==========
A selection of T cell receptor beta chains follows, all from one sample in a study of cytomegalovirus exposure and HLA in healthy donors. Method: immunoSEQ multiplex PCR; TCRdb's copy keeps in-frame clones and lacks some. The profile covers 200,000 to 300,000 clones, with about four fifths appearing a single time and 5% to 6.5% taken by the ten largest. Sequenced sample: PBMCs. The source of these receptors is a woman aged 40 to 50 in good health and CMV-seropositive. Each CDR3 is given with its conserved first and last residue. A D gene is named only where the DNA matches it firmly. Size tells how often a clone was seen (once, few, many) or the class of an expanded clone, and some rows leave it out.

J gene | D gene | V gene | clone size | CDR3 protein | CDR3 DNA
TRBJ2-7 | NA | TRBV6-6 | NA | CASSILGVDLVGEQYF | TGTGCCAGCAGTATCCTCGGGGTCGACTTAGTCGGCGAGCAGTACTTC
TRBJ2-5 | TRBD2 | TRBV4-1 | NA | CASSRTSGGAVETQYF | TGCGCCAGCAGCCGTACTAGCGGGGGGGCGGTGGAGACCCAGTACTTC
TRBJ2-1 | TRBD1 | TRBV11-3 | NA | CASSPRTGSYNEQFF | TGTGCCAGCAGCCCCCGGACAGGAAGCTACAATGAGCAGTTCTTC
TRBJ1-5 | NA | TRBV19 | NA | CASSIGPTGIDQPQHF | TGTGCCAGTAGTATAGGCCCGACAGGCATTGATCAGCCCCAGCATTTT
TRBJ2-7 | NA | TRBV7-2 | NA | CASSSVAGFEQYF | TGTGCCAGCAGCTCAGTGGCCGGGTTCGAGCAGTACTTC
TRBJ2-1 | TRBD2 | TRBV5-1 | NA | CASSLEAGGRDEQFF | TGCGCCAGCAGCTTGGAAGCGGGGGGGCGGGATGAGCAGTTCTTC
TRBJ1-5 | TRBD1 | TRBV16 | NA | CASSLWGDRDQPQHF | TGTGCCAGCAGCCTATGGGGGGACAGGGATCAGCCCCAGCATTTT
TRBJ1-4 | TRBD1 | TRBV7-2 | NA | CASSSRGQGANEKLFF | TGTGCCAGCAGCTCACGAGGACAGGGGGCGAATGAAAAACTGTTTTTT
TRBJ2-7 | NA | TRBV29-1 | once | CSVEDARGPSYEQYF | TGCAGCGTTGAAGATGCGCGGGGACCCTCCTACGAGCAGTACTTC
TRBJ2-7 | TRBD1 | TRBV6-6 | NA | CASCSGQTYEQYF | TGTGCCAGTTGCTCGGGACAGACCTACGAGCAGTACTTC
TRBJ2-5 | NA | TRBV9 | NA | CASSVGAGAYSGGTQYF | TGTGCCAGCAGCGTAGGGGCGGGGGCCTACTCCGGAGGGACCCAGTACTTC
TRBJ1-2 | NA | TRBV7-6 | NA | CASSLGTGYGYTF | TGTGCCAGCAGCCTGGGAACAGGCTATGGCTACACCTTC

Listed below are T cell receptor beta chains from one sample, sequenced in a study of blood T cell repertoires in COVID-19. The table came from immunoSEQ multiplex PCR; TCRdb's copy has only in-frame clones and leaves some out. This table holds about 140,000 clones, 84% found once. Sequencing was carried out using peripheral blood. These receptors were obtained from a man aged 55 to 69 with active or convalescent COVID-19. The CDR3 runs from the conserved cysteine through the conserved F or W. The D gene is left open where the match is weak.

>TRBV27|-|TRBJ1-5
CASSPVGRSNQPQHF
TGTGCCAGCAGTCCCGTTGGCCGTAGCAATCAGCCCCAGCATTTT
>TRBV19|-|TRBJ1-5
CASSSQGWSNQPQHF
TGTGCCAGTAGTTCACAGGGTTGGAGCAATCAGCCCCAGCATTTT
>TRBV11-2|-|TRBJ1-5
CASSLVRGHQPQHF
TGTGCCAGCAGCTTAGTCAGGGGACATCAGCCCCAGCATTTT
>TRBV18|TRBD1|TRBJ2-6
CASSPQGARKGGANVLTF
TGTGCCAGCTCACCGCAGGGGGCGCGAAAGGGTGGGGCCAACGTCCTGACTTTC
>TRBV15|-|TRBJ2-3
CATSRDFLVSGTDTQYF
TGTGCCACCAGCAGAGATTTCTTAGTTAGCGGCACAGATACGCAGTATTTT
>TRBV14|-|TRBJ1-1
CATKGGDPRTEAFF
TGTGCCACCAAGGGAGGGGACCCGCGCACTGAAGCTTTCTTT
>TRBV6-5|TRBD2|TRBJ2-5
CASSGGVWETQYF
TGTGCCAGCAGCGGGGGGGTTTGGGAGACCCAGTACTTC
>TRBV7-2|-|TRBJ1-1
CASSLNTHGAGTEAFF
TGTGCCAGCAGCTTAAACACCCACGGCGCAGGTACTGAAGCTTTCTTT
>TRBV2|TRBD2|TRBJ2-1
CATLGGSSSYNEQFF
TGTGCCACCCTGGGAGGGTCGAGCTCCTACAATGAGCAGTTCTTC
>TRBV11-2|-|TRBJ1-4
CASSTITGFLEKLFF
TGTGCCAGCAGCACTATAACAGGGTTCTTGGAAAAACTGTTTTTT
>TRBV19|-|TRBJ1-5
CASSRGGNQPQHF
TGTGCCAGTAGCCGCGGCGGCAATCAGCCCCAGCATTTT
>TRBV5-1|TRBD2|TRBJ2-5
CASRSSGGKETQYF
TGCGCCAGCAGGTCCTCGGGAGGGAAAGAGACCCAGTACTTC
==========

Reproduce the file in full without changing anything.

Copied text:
A selection of T cell receptor beta chains follows, all from one sample in a study of cytomegalovirus exposure and HLA in healthy donors. Method: immunoSEQ multiplex PCR; TCRdb's copy keeps in-frame clones and lacks some. The profile covers 200,000 to 300,000 clones, with about four fifths appearing a single time and 5% to 6.5% taken by the ten largest. Sequenced sample: PBMCs. The source of these receptors is a woman aged 40 to 50 in good health and CMV-seropositive. Each CDR3 is given with its conserved first and last residue. A D gene is named only where the DNA matches it firmly. Size tells how often a clone was seen (once, few, many) or the class of an expanded clone, and some rows leave it out.

J gene | D gene | V gene | clone size | CDR3 protein | CDR3 DNA
TRBJ2-7 | NA | TRBV6-6 | NA | CASSILGVDLVGEQYF | TGTGCCAGCAGTATCCTCGGGGTCGACTTAGTCGGCGAGCAGTACTTC
TRBJ2-5 | TRBD2 | TRBV4-1 | NA | CASSRTSGGAVETQYF | TGCGCCAGCAGCCGTACTAGCGGGGGGGCGGTGGAGACCCAGTACTTC
TRBJ2-1 | TRBD1 | TRBV11-3 | NA | CASSPRTGSYNEQFF | TGTGCCAGCAGCCCCCGGACAGGAAGCTACAATGAGCAGTTCTTC
TRBJ1-5 | NA | TRBV19 | NA | CASSIGPTGIDQPQHF | TGTGCCAGTAGTATAGGCCCGACAGGCATTGATCAGCCCCAGCATTTT
TRBJ2-7 | NA | TRBV7-2 | NA | CASSSVAGFEQYF | TGTGCCAGCAGCTCAGTGGCCGGGTTCGAGCAGTACTTC
TRBJ2-1 | TRBD2 | TRBV5-1 | NA | CASSLEAGGRDEQFF | TGCGCCAGCAGCTTGGAAGCGGGGGGGCGGGATGAGCAGTTCTTC
TRBJ1-5 | TRBD1 | TRBV16 | NA | CASSLWGDRDQPQHF | TGTGCCAGCAGCCTATGGGGGGACAGGGATCAGCCCCAGCATTTT
TRBJ1-4 | TRBD1 | TRBV7-2 | NA | CASSSRGQGANEKLFF | TGTGCCAGCAGCTCACGAGGACAGGGGGCGAATGAAAAACTGTTTTTT
TRBJ2-7 | NA | TRBV29-1 | once | CSVEDARGPSYEQYF | TGCAGCGTTGAAGATGCGCGGGGACCCTCCTACGAGCAGTACTTC
TRBJ2-7 | TRBD1 | TRBV6-6 | NA | CASCSGQTYEQYF | TGTGCCAGTTGCTCGGGACAGACCTACGAGCAGTACTTC
TRBJ2-5 | NA | TRBV9 | NA | CASSVGAGAYSGGTQYF | TGTGCCAGCAGCGTAGGGGCGGGGGCCTACTCCGGAGGGACCCAGTACTTC
TRBJ1-2 | NA | TRBV7-6 | NA | CASSLGTGYGYTF | TGTGCCAGCAGCCTGGGAACAGGCTATGGCTACACCTTC

Listed below are T cell receptor beta chains from one sample, sequenced in a study of blood T cell repertoires in COVID-19. The table came from immunoSEQ multiplex PCR; TCRdb's copy has only in-frame clones and leaves some out. This table holds about 140,000 clones, 84% found once. Sequencing was carried out using peripheral blood. These receptors were obtained from a man aged 55 to 69 with active or convalescent COVID-19. The CDR3 runs from the conserved cysteine through the conserved F or W. The D gene is left open where the match is weak.

>TRBV27|-|TRBJ1-5
CASSPVGRSNQPQHF
TGTGCCAGCAGTCCCGTTGGCCGTAGCAATCAGCCCCAGCATTTT
>TRBV19|-|TRBJ1-5
CASSSQGWSNQPQHF
TGTGCCAGTAGTTCACAGGGTTGGAGCAATCAGCCCCAGCATTTT
>TRBV11-2|-|TRBJ1-5
CASSLVRGHQPQHF
TGTGCCAGCAGCTTAGTCAGGGGACATCAGCCCCAGCATTTT
>TRBV18|TRBD1|TRBJ2-6
CASSPQGARKGGANVLTF
TGTGCCAGCTCACCGCAGGGGGCGCGAAAGGGTGGGGCCAACGTCCTGACTTTC
>TRBV15|-|TRBJ2-3
CATSRDFLVSGTDTQYF
TGTGCCACCAGCAGAGATTTCTTAGTTAGCGGCACAGATACGCAGTATTTT
>TRBV14|-|TRBJ1-1
CATKGGDPRTEAFF
TGTGCCACCAAGGGAGGGGACCCGCGCACTGAAGCTTTCTTT
>TRBV6-5|TRBD2|TRBJ2-5
CASSGGVWETQYF
TGTGCCAGCAGCGGGGGGGTTTGGGAGACCCAGTACTTC
>TRBV7-2|-|TRBJ1-1
CASSLNTHGAGTEAFF
TGTGCCAGCAGCTTAAACACCCACGGCGCAGGTACTGAAGCTTTCTTT
>TRBV2|TRBD2|TRBJ2-1
CATLGGSSSYNEQFF
TGTGCCACCCTGGGAGGGTCGAGCTCCTACAATGAGCAGTTCTTC
>TRBV11-2|-|TRBJ1-4
CASSTITGFLEKLFF
TGTGCCAGCAGCACTATAACAGGGTTCTTGGAAAAACTGTTTTTT
>TRBV19|-|TRBJ1-5
CASSRGGNQPQHF
TGTGCCAGTAGCCGCGGCGGCAATCAGCCCCAGCATTTT
>TRBV5-1|TRBD2|TRBJ2-5
CASRSSGGKETQYF
TGCGCCAGCAGGTCCTCGGGAGGGAAAGAGACCCAGTACTTC